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Dorfsman terminated for ‘gross disregard’ of others

Staff Writer

Published: Friday, May 3, 2013

Updated: Friday, May 3, 2013 02:05

The University of New Hampshire has fired Marco Dorfsman, associate professor of Spanish, under grounds of moral turpitude effective May 17, 2013, for altering a colleague’s student evaluations.

Provost John Aber announced the termination of Dorfsman after receiving the recommendation of the Professional Standards Committee of the Faculty Senate, Erika Mantz, director of UNH Media Relations, said in a press release.

“Dorfsman admitted to intentionally lowering the student evaluations of another faculty member,” Mantz said in the press release.

Student evaluations are used by UNH when making tenure, promotion and salary decisions for instructors.

The contract between the AAUP-UNH, UNH’s union for tenure track faculty, and UNH says that when, in this case the provost, chooses to dismiss or suspend a union member without pay for moral turpitude, the Professional Standards Committee needs to send a recommendation to the provost. Deanna Wood, grievance officer for AAUP-UNH, said.

“The PSC members unanimously agreed that Professor Dorfsman’s conduct constituted moral turpitude and ‘evinces a gross disregard for the rights of others, is a clear and intentional breach of duties owed to others and to the university by virtue of employment at UNH and membership in the procession, in which such an act is considered contrary to the accepted and expected rules of moral behavior, justice or honesty, and evokes condemnation,’” Mantz said in the press release.

The Professional Standards Committee ruled five in favor of sanctions other than dismissal, such as suspension without pay, and one in favor of dismissal, said Dorfsman.

Suspension without pay would be for a period of years, not months or semesters, according to Wood.

After the Professional Standards Committee sends their recommendation to the provost, the provost will review it and can proceed with either dismissal or suspension without pay, wood said.

If Dorfsman doesn’t feel that the action he committed warrants the provost’s decision, he can grieve the decision. Grieving will put the decision into independent arbitration. The decision of the independent arbitrator is final, Wood said.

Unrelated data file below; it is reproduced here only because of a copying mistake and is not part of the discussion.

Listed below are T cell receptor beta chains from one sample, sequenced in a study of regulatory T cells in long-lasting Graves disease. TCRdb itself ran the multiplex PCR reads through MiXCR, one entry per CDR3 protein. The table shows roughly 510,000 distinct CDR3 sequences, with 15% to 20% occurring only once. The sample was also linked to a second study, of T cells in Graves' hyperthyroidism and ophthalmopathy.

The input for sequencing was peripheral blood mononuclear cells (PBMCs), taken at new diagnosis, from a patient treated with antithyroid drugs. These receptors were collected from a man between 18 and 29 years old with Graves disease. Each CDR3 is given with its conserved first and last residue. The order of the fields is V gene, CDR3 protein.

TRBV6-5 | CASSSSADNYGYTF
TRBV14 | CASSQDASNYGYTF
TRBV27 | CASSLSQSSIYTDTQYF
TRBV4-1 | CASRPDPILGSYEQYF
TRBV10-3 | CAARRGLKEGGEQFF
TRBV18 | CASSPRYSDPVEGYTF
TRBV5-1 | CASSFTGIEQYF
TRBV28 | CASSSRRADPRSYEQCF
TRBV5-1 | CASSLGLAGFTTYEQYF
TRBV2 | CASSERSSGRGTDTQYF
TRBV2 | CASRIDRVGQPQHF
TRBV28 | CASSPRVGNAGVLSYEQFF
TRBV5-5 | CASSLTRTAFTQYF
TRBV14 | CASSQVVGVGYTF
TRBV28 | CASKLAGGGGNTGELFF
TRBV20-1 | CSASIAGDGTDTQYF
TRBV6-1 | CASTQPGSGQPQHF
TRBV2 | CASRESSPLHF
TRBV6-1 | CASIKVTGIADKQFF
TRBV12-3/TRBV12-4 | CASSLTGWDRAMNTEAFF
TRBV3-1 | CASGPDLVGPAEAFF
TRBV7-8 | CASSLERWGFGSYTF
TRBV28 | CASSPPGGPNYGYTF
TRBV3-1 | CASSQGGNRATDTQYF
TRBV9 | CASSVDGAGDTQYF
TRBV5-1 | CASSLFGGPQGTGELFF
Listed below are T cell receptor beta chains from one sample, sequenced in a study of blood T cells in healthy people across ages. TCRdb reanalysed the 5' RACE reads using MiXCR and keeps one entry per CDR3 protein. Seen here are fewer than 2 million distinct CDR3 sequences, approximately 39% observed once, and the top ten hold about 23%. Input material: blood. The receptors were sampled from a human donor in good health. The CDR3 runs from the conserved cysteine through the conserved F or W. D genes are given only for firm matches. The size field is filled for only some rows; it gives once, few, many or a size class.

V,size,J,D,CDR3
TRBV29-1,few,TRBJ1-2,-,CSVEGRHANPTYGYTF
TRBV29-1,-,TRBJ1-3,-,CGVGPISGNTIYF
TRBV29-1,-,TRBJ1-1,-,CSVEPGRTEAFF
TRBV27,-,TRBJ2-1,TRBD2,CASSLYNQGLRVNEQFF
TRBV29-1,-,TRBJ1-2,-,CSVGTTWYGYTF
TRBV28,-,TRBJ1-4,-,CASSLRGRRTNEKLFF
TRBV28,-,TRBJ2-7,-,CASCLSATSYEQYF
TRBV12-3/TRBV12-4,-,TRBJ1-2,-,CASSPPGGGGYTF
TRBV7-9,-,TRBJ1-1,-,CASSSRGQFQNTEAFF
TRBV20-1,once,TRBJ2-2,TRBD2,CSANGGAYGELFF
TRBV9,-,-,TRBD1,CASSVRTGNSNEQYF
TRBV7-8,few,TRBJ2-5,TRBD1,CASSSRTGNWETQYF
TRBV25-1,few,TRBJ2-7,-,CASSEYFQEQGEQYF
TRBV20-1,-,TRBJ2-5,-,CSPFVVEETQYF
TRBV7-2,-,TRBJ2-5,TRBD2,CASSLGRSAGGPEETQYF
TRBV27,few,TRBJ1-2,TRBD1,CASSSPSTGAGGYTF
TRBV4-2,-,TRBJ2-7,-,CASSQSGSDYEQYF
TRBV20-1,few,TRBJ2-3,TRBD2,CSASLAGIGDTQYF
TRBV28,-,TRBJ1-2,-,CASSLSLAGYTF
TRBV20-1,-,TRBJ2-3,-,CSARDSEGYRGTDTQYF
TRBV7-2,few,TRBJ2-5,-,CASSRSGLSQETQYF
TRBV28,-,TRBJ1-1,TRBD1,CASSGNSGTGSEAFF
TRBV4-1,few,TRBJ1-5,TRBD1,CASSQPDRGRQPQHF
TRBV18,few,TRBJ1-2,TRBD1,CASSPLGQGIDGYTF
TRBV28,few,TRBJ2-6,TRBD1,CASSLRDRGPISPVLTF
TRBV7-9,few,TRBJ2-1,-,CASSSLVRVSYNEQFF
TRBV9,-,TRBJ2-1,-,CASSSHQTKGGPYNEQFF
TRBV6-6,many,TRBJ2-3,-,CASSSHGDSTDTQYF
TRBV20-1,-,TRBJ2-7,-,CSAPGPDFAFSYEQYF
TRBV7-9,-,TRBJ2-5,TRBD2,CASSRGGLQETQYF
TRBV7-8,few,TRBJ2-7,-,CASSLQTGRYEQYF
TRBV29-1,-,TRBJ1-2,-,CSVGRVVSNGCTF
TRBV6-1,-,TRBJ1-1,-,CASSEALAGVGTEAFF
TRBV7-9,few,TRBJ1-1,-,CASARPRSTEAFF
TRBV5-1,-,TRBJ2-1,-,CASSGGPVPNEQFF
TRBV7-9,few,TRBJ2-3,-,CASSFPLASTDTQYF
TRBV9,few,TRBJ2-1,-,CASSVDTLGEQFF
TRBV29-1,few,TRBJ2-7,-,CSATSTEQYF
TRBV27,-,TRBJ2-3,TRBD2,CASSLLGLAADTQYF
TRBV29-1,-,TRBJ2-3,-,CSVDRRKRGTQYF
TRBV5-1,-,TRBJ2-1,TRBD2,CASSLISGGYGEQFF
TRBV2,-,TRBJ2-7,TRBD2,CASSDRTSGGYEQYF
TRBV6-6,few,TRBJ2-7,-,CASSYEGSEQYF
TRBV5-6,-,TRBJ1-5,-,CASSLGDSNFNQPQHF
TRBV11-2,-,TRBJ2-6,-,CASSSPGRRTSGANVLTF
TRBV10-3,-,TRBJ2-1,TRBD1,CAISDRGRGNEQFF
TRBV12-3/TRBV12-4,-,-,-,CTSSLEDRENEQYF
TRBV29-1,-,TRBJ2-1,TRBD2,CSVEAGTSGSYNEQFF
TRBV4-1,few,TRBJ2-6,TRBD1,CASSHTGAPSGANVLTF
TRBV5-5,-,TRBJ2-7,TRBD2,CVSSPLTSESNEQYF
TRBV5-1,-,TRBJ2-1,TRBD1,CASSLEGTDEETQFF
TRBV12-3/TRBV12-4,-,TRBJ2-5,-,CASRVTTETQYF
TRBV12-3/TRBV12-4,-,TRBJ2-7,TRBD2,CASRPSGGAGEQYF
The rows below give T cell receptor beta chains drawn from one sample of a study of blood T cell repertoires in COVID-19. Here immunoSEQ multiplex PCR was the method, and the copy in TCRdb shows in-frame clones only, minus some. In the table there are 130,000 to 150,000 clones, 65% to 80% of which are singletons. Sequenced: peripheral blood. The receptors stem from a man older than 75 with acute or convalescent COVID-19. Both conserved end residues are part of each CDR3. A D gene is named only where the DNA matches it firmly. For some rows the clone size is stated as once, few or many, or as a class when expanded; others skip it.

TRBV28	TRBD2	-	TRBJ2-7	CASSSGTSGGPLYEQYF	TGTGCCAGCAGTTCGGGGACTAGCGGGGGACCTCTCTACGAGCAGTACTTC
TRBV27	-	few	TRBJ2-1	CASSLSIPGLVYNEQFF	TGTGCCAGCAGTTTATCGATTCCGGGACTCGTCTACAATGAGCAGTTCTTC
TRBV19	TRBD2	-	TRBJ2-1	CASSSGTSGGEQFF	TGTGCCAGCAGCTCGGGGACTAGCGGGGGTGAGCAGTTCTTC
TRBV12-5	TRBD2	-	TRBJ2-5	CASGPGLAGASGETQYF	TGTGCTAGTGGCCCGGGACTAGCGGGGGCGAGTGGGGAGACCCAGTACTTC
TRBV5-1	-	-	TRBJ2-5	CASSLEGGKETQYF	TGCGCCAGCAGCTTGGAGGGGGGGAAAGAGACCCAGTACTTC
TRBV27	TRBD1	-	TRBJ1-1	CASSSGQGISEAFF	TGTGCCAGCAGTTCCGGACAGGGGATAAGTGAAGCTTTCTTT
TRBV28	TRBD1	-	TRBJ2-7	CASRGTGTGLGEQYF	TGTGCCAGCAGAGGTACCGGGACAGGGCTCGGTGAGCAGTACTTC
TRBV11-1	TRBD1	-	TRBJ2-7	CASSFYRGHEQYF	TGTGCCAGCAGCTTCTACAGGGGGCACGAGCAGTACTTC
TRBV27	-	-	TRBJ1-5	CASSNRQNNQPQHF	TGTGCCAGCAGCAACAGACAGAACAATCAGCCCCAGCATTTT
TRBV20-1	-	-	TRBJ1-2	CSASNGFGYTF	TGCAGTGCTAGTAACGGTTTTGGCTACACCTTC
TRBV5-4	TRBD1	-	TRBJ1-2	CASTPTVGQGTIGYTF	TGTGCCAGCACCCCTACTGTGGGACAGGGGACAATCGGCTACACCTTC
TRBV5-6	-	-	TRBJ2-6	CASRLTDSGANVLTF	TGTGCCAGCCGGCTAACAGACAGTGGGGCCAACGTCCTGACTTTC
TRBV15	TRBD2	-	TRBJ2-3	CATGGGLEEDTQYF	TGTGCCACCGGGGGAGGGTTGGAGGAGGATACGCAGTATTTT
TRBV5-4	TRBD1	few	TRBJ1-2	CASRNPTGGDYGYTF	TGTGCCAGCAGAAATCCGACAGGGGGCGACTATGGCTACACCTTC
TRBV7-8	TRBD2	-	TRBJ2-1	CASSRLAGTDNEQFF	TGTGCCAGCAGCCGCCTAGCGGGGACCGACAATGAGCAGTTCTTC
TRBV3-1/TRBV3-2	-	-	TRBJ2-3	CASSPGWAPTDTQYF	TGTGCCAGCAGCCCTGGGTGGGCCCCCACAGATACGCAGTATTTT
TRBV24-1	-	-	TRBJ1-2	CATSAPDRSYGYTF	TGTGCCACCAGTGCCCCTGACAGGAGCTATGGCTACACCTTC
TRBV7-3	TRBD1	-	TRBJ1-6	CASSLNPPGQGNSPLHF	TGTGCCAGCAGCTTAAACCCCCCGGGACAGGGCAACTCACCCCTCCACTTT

“The provost’s decision reinforces UNH’s commitment to upholding and teaching ethical behavior,” Mantz said in the press release. “Professor Dorfsman’s conduct disregarded the rights of his colleague, undermined the evaluations submitted by our students [a prime source of data for employment decisions for all instructors] and corrupted an important process by which our faculty’s teaching effectiveness is measured.”

In an email sent to colleagues by Dorfsman, he apologized to Dean of the College of Liberal Arts Kenneth Fuld, the rest of his colleagues and the unnamed colleague whose student evaluations were altered.

“I want to apologize to the students as well,” Dorfsman said. “I was definitely wrong.”

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6 comments

Anonymous
Tue May 7 2013 11:05
And, if you look even deeper, you will see that it was Dorfsman himself (then on the Faculty Senate and Union) who worked on behalf of his good friend and colleague, Larkin, to get him reinstated. The corruption in Murkland Hall is pervasive. New leadership needed!
Anonymous
Sun May 5 2013 17:10
Does anybody know whose evaluations he tampered with?
Anonymous
Sat May 4 2013 14:16
Isn't it ironic that the same professor who was terminated this week was a member until last February of the Professional Standards Committee of the Faculty Senate that heard his case? I wonder whether the dismissal vote was cast by his replacement. Shouldn't the other members have recused themselves from the proceedings? The fact that the professor stated how the voting went should answer some of our questions about him.
Anonymous
Fri May 3 2013 21:26
I wonder why no reporter is asking/investigating the most obvious question: why did he do it? What did he want to accomplish? To exercise his 'power' over junior faculty and fire a person he did not like?
Anonymous
Fri May 3 2013 14:58
UNH did not and does not believe that flashing your weiner is less offensive than tampering with student evaluations. If you look back at the Ed Larkin debacle you will notice that UNH wanted the disgusting penis flasher GONE. It was the Faculty Union that defended Larkin and it was the arbitrator that ruled against UNH's firing of Ed and his penis. I think if UNH got its way Larkin would be standing next to Dorfsman in the unemployment line.
Anonymous
Fri May 3 2013 07:32
So I am clear, flashing your weiner in front of underage little girls is OK but doing harm to a fellow employees evaluations is grounds for termination. Logical. Said noone ever.




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